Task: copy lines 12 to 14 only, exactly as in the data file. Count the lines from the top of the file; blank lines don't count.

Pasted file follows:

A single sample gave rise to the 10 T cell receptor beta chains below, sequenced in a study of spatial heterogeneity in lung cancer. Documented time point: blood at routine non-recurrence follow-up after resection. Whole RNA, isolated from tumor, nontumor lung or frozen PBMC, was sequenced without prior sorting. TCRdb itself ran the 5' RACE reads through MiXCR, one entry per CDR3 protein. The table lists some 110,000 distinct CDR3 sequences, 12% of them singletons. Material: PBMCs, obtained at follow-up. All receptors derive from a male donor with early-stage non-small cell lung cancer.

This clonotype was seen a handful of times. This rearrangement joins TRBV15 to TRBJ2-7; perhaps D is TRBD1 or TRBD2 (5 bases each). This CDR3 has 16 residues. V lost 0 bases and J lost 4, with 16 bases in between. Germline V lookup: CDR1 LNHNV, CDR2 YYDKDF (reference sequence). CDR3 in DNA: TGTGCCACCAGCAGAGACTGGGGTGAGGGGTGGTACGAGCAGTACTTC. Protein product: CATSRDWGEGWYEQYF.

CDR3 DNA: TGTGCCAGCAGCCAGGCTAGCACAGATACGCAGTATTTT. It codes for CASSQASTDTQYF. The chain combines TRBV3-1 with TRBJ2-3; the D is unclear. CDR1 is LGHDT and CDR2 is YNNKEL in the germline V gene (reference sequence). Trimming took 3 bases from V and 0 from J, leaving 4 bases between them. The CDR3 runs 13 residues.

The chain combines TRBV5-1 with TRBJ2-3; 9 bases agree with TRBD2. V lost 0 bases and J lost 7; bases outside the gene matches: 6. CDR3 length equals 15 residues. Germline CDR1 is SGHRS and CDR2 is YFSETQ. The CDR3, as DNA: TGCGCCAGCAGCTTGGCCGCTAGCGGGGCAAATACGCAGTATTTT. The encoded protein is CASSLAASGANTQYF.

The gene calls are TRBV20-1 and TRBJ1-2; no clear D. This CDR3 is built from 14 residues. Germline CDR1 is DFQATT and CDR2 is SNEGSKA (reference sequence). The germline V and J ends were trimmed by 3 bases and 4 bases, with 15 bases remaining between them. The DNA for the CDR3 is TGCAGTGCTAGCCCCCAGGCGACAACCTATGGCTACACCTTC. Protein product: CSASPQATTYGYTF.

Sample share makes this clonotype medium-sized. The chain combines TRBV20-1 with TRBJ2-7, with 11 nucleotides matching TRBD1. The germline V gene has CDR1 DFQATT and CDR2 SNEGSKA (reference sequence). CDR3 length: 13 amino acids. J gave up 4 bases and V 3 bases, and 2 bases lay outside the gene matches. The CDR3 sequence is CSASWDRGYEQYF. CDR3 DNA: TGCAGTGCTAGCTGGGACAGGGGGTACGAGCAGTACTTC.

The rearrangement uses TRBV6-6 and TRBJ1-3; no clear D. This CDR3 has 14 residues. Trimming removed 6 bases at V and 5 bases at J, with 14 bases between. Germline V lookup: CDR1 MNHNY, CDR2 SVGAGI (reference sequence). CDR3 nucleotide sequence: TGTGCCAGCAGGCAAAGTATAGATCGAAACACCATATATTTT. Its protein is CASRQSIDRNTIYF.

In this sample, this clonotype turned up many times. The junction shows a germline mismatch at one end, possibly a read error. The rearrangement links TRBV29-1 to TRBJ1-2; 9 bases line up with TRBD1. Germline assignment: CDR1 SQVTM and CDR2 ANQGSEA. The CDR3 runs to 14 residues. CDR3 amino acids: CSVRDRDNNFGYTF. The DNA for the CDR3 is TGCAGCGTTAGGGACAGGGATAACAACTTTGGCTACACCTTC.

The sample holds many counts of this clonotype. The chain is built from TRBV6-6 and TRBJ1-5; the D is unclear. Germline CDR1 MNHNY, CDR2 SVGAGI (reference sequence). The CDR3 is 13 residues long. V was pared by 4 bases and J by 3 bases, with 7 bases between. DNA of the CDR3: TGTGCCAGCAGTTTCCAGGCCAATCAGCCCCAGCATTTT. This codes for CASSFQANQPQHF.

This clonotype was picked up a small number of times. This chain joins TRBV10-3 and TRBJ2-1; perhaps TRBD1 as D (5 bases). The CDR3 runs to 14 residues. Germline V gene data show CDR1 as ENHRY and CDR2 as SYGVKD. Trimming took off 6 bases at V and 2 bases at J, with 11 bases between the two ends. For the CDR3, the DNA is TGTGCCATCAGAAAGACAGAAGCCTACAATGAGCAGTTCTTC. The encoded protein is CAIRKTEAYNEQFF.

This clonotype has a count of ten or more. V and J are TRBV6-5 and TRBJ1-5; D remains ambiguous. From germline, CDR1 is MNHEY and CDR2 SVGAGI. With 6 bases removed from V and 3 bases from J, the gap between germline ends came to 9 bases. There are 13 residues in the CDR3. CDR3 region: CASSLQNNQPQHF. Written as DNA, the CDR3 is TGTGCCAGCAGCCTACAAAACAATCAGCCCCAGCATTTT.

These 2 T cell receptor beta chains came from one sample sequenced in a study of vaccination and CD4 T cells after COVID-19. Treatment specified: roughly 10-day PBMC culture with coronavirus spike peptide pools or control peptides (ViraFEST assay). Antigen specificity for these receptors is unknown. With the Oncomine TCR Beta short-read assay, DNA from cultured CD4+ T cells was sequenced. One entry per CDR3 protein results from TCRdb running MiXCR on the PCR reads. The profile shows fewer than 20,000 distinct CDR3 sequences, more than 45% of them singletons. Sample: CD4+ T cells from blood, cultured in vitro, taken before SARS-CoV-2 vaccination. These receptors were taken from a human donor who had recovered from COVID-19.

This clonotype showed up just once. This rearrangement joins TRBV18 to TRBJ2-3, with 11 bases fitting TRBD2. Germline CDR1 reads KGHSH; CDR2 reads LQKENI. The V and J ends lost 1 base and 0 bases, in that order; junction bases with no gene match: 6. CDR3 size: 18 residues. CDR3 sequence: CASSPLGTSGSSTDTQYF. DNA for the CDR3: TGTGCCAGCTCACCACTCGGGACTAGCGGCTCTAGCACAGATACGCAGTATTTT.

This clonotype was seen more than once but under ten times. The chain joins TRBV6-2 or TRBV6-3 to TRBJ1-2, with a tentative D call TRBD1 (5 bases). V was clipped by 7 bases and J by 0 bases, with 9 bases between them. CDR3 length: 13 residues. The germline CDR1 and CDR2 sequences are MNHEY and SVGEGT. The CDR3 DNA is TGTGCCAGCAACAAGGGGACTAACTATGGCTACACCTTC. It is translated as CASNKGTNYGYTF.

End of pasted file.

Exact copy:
These 2 T cell receptor beta chains came from one sample sequenced in a study of vaccination and CD4 T cells after COVID-19. Treatment specified: roughly 10-day PBMC culture with coronavirus spike peptide pools or control peptides (ViraFEST assay). Antigen specificity for these receptors is unknown. With the Oncomine TCR Beta short-read assay, DNA from cultured CD4+ T cells was sequenced. One entry per CDR3 protein results from TCRdb running MiXCR on the PCR reads. The profile shows fewer than 20,000 distinct CDR3 sequences, more than 45% of them singletons. Sample: CD4+ T cells from blood, cultured in vitro, taken before SARS-CoV-2 vaccination. These receptors were taken from a human donor who had recovered from COVID-19.

This clonotype showed up just once. This rearrangement joins TRBV18 to TRBJ2-3, with 11 bases fitting TRBD2. Germline CDR1 reads KGHSH; CDR2 reads LQKENI. The V and J ends lost 1 base and 0 bases, in that order; junction bases with no gene match: 6. CDR3 size: 18 residues. CDR3 sequence: CASSPLGTSGSSTDTQYF. DNA for the CDR3: TGTGCCAGCTCACCACTCGGGACTAGCGGCTCTAGCACAGATACGCAGTATTTT.

This clonotype was seen more than once but under ten times. The chain joins TRBV6-2 or TRBV6-3 to TRBJ1-2, with a tentative D call TRBD1 (5 bases). V was clipped by 7 bases and J by 0 bases, with 9 bases between them. CDR3 length: 13 residues. The germline CDR1 and CDR2 sequences are MNHEY and SVGEGT. The CDR3 DNA is TGTGCCAGCAACAAGGGGACTAACTATGGCTACACCTTC. It is translated as CASNKGTNYGYTF.